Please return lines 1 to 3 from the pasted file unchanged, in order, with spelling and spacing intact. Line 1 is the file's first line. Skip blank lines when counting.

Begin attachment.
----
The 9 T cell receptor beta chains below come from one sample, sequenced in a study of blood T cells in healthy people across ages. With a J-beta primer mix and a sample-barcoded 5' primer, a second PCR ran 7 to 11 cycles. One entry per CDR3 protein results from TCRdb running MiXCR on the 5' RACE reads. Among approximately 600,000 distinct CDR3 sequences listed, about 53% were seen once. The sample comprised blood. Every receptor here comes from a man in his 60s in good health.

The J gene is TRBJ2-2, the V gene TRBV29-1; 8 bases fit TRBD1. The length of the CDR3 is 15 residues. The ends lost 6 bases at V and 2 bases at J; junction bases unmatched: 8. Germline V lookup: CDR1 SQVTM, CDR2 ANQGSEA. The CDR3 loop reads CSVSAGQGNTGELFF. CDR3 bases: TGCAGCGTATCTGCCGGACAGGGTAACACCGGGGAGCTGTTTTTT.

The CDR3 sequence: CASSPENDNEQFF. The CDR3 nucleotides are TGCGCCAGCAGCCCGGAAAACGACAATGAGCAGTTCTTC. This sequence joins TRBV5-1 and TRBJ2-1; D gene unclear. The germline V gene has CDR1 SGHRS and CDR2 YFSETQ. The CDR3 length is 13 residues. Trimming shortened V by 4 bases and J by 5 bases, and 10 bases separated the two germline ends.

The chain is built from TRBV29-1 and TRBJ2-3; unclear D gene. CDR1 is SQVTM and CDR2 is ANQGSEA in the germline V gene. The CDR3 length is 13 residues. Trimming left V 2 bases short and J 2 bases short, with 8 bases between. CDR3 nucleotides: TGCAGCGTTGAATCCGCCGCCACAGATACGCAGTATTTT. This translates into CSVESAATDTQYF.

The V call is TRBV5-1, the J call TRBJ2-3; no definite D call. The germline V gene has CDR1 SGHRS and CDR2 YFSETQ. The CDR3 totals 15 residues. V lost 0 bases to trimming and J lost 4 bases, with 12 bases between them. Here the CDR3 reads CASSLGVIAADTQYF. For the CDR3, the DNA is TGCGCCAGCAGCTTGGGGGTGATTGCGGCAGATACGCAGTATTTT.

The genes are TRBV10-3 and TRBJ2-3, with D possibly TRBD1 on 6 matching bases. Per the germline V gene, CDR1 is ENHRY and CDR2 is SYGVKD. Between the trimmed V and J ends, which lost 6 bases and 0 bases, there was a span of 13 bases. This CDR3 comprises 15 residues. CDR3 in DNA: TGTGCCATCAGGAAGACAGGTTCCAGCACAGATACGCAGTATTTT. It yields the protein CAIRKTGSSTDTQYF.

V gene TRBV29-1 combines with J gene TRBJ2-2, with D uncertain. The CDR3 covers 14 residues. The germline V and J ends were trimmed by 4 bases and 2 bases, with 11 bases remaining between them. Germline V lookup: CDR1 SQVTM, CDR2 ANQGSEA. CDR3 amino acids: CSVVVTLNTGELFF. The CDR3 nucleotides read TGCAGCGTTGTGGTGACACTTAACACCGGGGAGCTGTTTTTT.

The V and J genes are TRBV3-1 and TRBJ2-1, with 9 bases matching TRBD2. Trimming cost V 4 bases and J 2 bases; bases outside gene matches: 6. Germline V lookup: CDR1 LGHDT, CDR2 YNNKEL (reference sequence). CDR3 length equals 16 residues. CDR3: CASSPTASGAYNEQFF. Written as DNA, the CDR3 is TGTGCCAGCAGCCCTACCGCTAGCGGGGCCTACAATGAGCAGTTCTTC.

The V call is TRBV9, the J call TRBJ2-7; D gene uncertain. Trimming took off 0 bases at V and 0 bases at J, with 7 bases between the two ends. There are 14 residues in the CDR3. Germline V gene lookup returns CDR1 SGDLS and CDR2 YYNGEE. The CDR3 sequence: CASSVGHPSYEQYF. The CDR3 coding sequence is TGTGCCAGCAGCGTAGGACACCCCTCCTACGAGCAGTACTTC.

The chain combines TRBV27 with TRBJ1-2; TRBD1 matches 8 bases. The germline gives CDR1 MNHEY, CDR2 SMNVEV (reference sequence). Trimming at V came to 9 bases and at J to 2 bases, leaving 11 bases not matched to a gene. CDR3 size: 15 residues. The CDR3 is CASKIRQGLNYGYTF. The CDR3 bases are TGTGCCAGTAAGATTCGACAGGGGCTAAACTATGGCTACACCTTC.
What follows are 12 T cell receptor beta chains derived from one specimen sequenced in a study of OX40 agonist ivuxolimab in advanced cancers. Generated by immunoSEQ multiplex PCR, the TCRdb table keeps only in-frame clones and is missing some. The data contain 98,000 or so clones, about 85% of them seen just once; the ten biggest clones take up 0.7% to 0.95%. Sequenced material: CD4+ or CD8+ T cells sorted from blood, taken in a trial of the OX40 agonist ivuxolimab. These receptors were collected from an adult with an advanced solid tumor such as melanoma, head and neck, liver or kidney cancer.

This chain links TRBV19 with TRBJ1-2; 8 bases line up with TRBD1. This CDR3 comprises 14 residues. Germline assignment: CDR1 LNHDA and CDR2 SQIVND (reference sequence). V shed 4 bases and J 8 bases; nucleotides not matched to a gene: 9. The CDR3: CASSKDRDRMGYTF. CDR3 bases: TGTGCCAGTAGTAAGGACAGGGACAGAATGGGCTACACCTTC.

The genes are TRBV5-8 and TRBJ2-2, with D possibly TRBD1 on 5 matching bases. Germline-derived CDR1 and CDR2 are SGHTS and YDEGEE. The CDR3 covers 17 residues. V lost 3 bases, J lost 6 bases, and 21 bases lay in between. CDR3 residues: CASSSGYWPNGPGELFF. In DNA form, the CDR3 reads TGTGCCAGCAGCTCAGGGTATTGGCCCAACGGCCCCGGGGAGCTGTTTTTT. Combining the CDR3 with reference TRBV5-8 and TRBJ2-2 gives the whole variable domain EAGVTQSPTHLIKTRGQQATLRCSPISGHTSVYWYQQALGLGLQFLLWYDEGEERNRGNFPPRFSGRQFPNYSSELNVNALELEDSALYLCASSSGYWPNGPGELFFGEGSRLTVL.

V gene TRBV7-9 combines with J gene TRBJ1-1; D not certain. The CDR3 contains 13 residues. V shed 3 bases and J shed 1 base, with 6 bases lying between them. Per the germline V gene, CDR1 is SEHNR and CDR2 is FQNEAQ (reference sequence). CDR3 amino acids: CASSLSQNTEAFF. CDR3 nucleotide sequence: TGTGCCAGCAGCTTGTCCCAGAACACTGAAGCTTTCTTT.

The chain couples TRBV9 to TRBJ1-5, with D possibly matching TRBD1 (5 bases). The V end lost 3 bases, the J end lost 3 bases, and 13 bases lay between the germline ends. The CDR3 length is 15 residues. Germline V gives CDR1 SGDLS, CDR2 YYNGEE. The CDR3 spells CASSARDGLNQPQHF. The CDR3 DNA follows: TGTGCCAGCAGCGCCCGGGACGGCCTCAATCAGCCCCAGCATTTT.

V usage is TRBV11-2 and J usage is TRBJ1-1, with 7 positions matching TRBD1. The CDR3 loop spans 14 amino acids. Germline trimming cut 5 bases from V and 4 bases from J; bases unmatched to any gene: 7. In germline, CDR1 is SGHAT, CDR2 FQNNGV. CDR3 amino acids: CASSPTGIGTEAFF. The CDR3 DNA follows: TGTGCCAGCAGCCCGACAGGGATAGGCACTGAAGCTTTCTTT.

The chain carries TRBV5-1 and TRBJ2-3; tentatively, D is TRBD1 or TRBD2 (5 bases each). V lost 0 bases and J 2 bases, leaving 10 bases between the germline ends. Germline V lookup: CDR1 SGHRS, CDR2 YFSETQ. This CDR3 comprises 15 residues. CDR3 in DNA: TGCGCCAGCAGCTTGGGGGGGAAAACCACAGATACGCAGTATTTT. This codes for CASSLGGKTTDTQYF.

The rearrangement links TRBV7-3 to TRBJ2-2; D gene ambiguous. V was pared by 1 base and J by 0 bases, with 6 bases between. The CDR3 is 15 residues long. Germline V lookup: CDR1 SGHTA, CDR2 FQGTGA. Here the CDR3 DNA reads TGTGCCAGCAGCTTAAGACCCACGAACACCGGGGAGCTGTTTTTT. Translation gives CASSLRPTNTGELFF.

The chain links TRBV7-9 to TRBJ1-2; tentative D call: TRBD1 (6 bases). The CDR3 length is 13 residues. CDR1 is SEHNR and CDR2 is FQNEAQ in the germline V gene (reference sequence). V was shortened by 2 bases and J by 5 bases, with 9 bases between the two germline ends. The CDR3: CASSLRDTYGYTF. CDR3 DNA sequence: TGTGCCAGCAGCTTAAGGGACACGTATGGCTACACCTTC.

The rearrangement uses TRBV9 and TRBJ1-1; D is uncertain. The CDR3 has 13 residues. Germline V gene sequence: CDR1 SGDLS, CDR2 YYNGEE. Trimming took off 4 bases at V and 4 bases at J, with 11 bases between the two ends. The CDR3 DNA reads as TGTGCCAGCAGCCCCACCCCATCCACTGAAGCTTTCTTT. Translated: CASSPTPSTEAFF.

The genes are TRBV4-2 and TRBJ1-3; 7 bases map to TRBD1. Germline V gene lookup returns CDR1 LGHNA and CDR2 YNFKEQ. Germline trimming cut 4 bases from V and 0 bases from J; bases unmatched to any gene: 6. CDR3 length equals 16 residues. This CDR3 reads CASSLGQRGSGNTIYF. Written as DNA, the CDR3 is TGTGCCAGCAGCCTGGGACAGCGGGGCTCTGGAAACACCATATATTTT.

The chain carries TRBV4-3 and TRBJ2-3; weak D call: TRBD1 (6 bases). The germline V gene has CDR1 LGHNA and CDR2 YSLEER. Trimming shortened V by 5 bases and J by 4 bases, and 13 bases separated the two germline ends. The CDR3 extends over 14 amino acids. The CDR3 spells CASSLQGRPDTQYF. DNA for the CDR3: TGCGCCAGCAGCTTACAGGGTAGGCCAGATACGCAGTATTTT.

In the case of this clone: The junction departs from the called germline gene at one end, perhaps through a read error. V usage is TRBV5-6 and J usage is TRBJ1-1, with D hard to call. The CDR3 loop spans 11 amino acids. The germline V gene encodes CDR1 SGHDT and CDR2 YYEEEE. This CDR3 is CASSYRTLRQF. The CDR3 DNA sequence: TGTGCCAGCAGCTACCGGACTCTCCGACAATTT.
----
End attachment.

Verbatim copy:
The 9 T cell receptor beta chains below come from one sample, sequenced in a study of blood T cells in healthy people across ages. With a J-beta primer mix and a sample-barcoded 5' primer, a second PCR ran 7 to 11 cycles. One entry per CDR3 protein results from TCRdb running MiXCR on the 5' RACE reads. Among approximately 600,000 distinct CDR3 sequences listed, about 53% were seen once. The sample comprised blood. Every receptor here comes from a man in his 60s in good health.

The J gene is TRBJ2-2, the V gene TRBV29-1; 8 bases fit TRBD1. The length of the CDR3 is 15 residues. The ends lost 6 bases at V and 2 bases at J; junction bases unmatched: 8. Germline V lookup: CDR1 SQVTM, CDR2 ANQGSEA. The CDR3 loop reads CSVSAGQGNTGELFF. CDR3 bases: TGCAGCGTATCTGCCGGACAGGGTAACACCGGGGAGCTGTTTTTT.

The CDR3 sequence: CASSPENDNEQFF. The CDR3 nucleotides are TGCGCCAGCAGCCCGGAAAACGACAATGAGCAGTTCTTC. This sequence joins TRBV5-1 and TRBJ2-1; D gene unclear. The germline V gene has CDR1 SGHRS and CDR2 YFSETQ. The CDR3 length is 13 residues. Trimming shortened V by 4 bases and J by 5 bases, and 10 bases separated the two germline ends.